Last Updated: Wednesday, 27 August 2014, 14:57 GMT

Amnesty International Annual Report 2012 - Niger

Publisher Amnesty International
Publication Date 24 May 2012
Cite as Amnesty International, Amnesty International Annual Report 2012 - Niger, 24 May 2012, available at: http://www.refworld.org/docid/4fbe391e8c.html [accessed 28 August 2014]
DisclaimerThis is not a UNHCR publication. UNHCR is not responsible for, nor does it necessarily endorse, its content. Any views expressed are solely those of the author or publisher and do not necessarily reflect those of UNHCR, the United Nations or its Member States.

Head of state: Mahamadou Issoufou (replaced Salou Djibo in April)
Head of government: Brigi Rafini (replaced Mahamadou Danda in April)
Death penalty: abolitionist in practice
Population: 16.1 million
Life expectancy: 54.7 years
Under-5 mortality: 160.3 per 1,000
Adult literacy: 28.7 per cent

Two political leaders and 10 military officers were detained for several months without trial. Niger accepted high-ranking Libyan officials "on humanitarian grounds" while stating that it would respect its commitments to the International Criminal Court if any official named in arrest warrants entered its territory. Several foreign nationals were taken hostage or remained held by al-Qa'ida in the Islamic Maghreb (AQIM) and two were killed during a failed rescue operation.

Background

In March, Mahamadou Issoufou was elected President, ending the interim government led by a military junta which had ousted President Mamadou Tandja in 2010.

As a result of the unrest and armed conflict in Libya, more than 200,000 nationals from Niger returned home, creating a difficult humanitarian situation.

Clashes in the north of Niger were reported throughout the year between security forces and armed elements of AQIM. The Niger government stated that AQIM was obtaining arms smuggled from Libya. Niger announced in May that it would strengthen security co-operation with Mali, Mauritania and Algeria. In November, the Niger armed forces destroyed a convoy of heavy weapons on its way from Libya to Mali.

Detention without trial

Two political leaders and 10 military officers were detained for several months. At the end of the year at least three remained held without trial.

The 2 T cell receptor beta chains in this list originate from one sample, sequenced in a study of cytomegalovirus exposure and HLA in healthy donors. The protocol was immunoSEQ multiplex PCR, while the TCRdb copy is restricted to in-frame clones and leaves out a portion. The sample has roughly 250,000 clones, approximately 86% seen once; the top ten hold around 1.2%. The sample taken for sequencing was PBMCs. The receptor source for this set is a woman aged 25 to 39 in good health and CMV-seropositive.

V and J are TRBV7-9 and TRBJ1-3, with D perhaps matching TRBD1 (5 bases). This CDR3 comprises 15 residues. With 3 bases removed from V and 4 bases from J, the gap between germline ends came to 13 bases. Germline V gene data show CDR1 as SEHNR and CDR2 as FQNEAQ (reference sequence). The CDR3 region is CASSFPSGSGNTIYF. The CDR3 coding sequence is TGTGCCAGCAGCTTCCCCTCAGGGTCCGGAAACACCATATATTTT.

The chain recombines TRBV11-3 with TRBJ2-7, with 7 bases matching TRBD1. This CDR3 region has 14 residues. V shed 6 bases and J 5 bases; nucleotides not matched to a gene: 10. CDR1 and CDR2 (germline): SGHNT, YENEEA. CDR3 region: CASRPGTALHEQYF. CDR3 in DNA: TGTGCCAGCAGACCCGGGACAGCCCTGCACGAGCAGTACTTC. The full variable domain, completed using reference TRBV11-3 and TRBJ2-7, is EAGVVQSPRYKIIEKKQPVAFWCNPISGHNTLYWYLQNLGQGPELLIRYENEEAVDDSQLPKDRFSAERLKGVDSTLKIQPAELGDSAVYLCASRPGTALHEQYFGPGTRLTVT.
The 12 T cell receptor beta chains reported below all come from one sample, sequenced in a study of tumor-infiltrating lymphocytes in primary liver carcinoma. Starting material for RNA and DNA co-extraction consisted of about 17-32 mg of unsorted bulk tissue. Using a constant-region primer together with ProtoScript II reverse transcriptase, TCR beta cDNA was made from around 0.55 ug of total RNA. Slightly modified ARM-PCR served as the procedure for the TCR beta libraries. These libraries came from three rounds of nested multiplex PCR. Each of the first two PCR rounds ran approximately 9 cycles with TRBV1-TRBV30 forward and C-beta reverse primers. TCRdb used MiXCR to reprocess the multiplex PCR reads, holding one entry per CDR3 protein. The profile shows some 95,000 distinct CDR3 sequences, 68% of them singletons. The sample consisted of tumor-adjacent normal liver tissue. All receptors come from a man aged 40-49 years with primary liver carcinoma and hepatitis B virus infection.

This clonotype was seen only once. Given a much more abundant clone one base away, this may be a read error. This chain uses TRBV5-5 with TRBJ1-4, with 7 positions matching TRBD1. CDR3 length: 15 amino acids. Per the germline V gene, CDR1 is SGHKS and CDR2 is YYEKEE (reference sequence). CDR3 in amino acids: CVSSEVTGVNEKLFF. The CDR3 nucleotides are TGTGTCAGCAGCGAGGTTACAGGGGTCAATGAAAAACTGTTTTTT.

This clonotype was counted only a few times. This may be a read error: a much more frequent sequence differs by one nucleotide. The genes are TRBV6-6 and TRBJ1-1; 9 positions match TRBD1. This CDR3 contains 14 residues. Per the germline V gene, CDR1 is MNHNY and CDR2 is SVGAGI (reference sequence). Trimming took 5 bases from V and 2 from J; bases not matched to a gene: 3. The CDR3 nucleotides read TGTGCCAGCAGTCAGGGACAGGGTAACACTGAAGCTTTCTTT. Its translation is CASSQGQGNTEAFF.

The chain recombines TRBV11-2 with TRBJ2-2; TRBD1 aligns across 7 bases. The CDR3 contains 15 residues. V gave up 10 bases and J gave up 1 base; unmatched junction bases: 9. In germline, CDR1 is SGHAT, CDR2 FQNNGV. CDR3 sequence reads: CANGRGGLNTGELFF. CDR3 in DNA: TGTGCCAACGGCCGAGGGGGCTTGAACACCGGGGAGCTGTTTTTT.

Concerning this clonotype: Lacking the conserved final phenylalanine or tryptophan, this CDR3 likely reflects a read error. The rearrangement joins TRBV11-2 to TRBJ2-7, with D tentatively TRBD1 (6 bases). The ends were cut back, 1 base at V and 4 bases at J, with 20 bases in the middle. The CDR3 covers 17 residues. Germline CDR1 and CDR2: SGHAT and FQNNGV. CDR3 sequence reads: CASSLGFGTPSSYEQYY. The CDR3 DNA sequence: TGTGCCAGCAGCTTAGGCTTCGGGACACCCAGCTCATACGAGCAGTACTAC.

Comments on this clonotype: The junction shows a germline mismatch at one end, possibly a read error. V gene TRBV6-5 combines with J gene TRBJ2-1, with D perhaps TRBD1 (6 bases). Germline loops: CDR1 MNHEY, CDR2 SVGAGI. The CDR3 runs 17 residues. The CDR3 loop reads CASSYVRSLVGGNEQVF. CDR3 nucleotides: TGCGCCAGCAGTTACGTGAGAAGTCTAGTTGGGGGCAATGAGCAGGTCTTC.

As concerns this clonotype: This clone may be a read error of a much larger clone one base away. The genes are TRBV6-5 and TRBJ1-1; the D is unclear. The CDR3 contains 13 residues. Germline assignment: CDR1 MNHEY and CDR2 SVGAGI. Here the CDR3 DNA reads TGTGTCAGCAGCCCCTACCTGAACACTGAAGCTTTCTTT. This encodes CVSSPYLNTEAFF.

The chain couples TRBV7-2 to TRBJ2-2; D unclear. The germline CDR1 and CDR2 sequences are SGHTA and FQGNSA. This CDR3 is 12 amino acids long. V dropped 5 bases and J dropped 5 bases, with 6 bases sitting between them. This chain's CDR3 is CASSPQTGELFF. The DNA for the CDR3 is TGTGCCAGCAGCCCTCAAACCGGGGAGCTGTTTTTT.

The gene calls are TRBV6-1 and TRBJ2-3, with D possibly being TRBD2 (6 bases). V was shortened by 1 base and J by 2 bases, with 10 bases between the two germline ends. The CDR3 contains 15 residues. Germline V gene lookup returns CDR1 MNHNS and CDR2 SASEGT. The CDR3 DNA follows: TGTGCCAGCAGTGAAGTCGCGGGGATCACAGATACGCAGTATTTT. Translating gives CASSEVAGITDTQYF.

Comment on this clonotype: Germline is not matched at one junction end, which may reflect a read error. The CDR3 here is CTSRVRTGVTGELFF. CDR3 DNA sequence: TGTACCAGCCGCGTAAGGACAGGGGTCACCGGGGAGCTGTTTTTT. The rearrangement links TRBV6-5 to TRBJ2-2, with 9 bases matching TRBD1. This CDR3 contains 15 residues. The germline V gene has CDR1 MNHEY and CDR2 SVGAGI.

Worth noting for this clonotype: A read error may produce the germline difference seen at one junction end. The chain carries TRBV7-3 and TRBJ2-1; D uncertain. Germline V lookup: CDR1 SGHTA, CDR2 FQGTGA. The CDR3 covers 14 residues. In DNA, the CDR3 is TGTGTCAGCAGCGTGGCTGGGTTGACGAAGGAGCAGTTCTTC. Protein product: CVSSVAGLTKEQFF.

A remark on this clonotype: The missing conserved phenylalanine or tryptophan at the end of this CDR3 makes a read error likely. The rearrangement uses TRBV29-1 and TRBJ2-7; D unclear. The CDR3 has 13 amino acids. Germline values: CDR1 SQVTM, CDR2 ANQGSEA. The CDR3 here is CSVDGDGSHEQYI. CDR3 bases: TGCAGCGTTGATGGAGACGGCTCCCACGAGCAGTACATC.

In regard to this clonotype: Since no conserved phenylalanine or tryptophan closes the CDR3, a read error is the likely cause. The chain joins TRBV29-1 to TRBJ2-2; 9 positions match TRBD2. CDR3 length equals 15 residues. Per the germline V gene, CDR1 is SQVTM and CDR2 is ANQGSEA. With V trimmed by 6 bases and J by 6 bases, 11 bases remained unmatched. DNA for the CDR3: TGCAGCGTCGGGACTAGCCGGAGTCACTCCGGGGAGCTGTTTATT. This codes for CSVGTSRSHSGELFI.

• In January, former President Tandja, who had been under house arrest since he was ousted from power in 2010, was charged with embezzlement and imprisoned. Provisionally released in May, he had not been tried by the end of the year. The former Minister of Interior, Albadé Abouba, who had been under house arrest since February 2010, was released without charge in March.

  • In July, 10 military officers accused of plotting against the authorities were arrested and detained for several days before being released. In September, two high-ranking officials, Colonel Abdoulaye Badié and Lieutenant-Colonel Hamadou Djibo, were arrested and accused of writing and distributing a leaflet criticizing the promotion of some military officers. Both were released without charge in November.

Abuses by armed groups

Several foreign nationals were taken hostage or were still held by AQIM and two were killed during an attempted rescue operation.

  • In January, two French citizens were abducted in the capital, Niamey, and were killed the following day during a failed rescue operation on the border with Mali involving forces from France and Niger. Three gendarmes (paramilitary police) of Niger, as well as a number of alleged members of AQIM, were reportedly killed during the attack. AQIM claimed responsibility for the abductions.

  • In February, three of the seven people who were abducted by AQIM in the town of Arlit in September 2010 were released. One French national, one Togolese and one Malagasy were released while the four others – all French nationals – were still held at the end of the year.

International justice

In September, several high-ranking officials of Colonel al-Gaddafi's Libyan government, including one of his sons, Saadi Gaddafi, who was subject to sanctions imposed by the UN Security Council, entered Niger where they were accepted on "humanitarian grounds" and placed "under surveillance". At the end of the year, none had been named in arrest warrants by the International Criminal Court.

Despite requests by the Libyan National Transitional Council, Niger refused to return the men to Libya while stressing that they would abide by their international commitments towards international justice in case of an international extradition request.

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